US film critics praise The Flowers of War
Updated: 2012-01-26 07:53
By Zhang Yuwei (China Daily)
Chinese movie well received for its portrayal of the Rape of Nanjing
NEW YORK - The Flowers of War, a Chinese historical drama directed by Zhang Yimou starring Hollywood star Christian Bale, opened in 13 US cities, including New York and Los Angeles, on Jan 20.
Though the film isn't expected to be the box office hit it has been in China, critics have applauded the film's effort in bringing the Rape of Nanjing to American audiences unfamiliar with it.
The film is based on Chinese-American writer Yan Geling's novel 13 Flowers of Nanjing and depicts the Nanjing massacre in 1937 when Japan invaded China.
Zhang, a fifth-generation Chinese filmmaker, is known in the US for action films such as Hero (2002) and Curse of the Golden Flower (2006).
Flowers was released in China in mid-December and was a box-office hit. According to statistics released by the State Administration of Radio, TV and Film, the film was the highest grossing movie in 2011, taking in about 540 million yuan ($85 million) as of Jan 17.
US distributor Wrekin Hill Entertainment told the Wall Street Journal that they hope the film will connect as well with Western audiences as it has in the East. In its Academy-qualifying one-week run in the US in December, Flowers grossed about $90,000.
The film was China's Oscar nominee for best foreign language film but was not shortlisted. However, it will compete in the Asian Film Awards in March in Singapore, where it has been nominated for six awards, including best film and best director. Another Chinese film competing in the award contest is Flying Swords and Dragon Gate, which will open in the US as the first 3D Chinese kungfu movie later this year.
A review of the movie in the New York Observer's says it serves as a needed education to those who know little about this part of the history.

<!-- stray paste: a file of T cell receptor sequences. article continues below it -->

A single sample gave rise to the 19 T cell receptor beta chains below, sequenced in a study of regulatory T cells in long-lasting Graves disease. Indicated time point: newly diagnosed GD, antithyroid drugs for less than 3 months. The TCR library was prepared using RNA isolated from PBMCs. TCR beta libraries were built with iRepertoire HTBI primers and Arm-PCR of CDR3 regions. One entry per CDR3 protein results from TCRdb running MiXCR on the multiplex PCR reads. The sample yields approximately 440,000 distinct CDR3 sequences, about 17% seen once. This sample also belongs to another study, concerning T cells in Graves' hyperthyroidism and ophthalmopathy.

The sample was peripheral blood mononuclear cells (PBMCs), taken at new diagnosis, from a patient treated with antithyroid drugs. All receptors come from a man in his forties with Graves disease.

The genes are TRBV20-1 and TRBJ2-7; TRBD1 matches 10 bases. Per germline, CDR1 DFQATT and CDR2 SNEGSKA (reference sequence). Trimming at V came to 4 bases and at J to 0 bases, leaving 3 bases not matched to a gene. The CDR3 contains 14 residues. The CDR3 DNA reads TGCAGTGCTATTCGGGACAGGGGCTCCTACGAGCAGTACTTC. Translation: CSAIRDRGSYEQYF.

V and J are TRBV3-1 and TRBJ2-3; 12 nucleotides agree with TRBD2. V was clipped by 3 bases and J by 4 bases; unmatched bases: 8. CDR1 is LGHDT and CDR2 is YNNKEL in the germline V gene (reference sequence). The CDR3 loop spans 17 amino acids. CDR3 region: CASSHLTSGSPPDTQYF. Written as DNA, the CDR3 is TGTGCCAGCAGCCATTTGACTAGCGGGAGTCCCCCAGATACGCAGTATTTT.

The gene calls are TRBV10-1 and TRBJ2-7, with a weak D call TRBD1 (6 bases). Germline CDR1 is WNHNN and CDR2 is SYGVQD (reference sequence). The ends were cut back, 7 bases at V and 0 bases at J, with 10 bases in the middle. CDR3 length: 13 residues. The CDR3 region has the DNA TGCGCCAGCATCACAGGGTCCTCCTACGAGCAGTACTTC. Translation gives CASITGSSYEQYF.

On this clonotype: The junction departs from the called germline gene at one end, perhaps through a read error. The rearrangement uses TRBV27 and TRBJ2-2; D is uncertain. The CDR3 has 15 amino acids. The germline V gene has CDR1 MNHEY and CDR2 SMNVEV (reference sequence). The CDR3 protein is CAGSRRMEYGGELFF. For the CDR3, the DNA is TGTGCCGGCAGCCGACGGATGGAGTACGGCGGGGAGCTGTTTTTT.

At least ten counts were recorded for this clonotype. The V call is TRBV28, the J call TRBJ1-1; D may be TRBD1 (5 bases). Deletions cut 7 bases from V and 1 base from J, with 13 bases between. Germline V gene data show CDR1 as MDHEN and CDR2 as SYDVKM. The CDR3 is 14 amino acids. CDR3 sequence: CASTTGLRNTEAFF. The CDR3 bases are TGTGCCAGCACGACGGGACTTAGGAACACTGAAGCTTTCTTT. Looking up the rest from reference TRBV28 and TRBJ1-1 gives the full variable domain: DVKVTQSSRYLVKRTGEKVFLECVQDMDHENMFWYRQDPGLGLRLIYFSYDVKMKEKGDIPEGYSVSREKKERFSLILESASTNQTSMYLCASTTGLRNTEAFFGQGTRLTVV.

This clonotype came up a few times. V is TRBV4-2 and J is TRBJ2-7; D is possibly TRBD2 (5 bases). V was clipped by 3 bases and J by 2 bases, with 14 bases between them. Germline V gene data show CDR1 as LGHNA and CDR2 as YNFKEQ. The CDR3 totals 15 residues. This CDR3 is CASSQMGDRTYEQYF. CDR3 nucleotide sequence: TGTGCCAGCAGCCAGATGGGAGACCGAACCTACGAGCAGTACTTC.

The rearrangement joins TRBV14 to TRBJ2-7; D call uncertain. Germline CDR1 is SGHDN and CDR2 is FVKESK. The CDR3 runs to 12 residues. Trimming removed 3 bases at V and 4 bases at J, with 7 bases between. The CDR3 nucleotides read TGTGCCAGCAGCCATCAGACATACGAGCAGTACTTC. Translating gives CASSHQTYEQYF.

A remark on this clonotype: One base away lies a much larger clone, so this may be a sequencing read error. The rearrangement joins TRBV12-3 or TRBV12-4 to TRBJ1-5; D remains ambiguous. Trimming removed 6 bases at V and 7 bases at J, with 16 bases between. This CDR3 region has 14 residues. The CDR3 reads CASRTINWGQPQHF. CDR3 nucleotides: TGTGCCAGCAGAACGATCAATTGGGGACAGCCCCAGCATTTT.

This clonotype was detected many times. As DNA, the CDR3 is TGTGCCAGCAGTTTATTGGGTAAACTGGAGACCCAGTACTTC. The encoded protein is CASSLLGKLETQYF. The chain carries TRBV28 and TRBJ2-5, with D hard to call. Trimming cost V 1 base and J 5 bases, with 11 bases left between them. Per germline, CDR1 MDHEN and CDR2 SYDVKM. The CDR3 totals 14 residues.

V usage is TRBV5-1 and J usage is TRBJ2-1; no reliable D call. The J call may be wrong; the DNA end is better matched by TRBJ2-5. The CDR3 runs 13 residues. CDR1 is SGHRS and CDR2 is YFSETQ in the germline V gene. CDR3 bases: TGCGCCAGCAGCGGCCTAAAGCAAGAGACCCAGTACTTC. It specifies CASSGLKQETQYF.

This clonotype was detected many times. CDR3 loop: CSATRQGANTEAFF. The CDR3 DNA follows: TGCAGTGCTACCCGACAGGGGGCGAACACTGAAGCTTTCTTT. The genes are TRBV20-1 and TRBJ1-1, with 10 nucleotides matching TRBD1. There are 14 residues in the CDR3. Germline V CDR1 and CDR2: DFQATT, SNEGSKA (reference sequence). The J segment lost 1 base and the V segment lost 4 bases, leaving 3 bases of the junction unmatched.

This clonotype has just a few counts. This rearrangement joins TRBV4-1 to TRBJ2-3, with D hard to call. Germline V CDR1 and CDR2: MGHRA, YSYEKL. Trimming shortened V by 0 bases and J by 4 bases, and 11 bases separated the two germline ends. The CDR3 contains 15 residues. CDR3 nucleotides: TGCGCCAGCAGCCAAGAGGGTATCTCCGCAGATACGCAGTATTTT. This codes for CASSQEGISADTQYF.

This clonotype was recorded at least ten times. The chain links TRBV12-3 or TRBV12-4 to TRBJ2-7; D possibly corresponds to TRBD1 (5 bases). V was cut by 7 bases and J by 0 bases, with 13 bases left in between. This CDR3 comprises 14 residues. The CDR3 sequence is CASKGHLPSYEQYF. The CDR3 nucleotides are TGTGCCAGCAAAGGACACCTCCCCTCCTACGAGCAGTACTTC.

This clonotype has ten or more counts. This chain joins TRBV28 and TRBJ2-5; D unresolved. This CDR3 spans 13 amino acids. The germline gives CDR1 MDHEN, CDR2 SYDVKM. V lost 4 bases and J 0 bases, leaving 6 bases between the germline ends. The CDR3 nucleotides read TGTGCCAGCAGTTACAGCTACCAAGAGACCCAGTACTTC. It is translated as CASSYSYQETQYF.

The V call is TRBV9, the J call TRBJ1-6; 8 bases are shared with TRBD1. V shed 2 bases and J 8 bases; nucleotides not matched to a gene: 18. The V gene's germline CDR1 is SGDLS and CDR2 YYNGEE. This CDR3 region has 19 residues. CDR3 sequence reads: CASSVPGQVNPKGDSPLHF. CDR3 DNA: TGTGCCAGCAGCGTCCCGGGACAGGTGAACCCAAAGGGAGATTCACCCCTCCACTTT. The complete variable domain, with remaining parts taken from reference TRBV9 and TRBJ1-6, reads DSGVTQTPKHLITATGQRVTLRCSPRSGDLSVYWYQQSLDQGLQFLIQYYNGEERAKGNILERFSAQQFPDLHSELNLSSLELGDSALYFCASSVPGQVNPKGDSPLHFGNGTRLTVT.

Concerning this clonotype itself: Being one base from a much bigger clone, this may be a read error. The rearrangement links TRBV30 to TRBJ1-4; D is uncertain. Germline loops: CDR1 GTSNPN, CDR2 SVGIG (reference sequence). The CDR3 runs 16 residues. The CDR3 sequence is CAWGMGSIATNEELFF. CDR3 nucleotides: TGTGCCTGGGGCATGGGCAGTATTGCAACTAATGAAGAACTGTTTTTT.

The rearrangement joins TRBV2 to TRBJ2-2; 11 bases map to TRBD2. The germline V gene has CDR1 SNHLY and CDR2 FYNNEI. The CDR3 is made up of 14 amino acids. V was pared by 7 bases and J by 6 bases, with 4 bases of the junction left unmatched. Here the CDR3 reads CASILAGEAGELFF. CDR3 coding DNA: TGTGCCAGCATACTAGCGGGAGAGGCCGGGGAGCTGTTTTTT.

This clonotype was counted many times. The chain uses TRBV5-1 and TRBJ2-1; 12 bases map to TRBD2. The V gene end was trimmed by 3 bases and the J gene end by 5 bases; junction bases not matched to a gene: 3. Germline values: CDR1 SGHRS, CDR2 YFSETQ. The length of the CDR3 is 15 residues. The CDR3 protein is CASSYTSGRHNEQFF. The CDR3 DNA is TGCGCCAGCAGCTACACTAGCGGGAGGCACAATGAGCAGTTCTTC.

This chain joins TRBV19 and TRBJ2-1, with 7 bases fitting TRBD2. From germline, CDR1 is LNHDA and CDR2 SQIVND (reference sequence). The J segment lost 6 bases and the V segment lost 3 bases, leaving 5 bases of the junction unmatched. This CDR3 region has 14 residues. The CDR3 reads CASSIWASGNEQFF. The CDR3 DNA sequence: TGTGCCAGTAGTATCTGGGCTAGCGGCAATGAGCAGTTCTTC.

"Now the great Chinese director Zhang Yimou has made a valiant and compassionate effort to enlighten the ignorant. The Flowers of War is his best film since Raise the Red Lantern. It is emotionally shattering," the Observer said in the review.
Bob Birchard, a feature film editor at the American Film Institute, said from an American perspective, it is worth seeing a film telling a part of the history that Americans are not familiar with.
"Well you can ask that same question about any historical film - why to make it when it is already done and over - but you make films or write books based on the elements of history that can reflect on the current time," Birchard said.
But different viewers have different options.
The Washington Post's review gives Flowers two starts out of four, saying it "has a little bit of everything: action and romance, suspense and intrigue" but is missing "restraint".
"Melodrama is often a key ingredient in wartime drama, but the sobering, unthinkable events that occurred during the Rape of Nanking (now called Nanjing) after the 1937 Japanese invasion of the Chinese Nationalist capital don't need to be dressed up and paraded out; they speak powerfully on their own stark terms," says the Post's review.
According to the Los Angeles Times, the top five foreign language films released in the US only brought in around $40 million combined while American films collectively made billions internationally over the last four years.
Chinese films in the US generally struggle to compete with Hollywood ones. But Birchard said Zhang and Bale may have enough star power to attract US moviegoers.
(China Daily 01/26/2012 page4)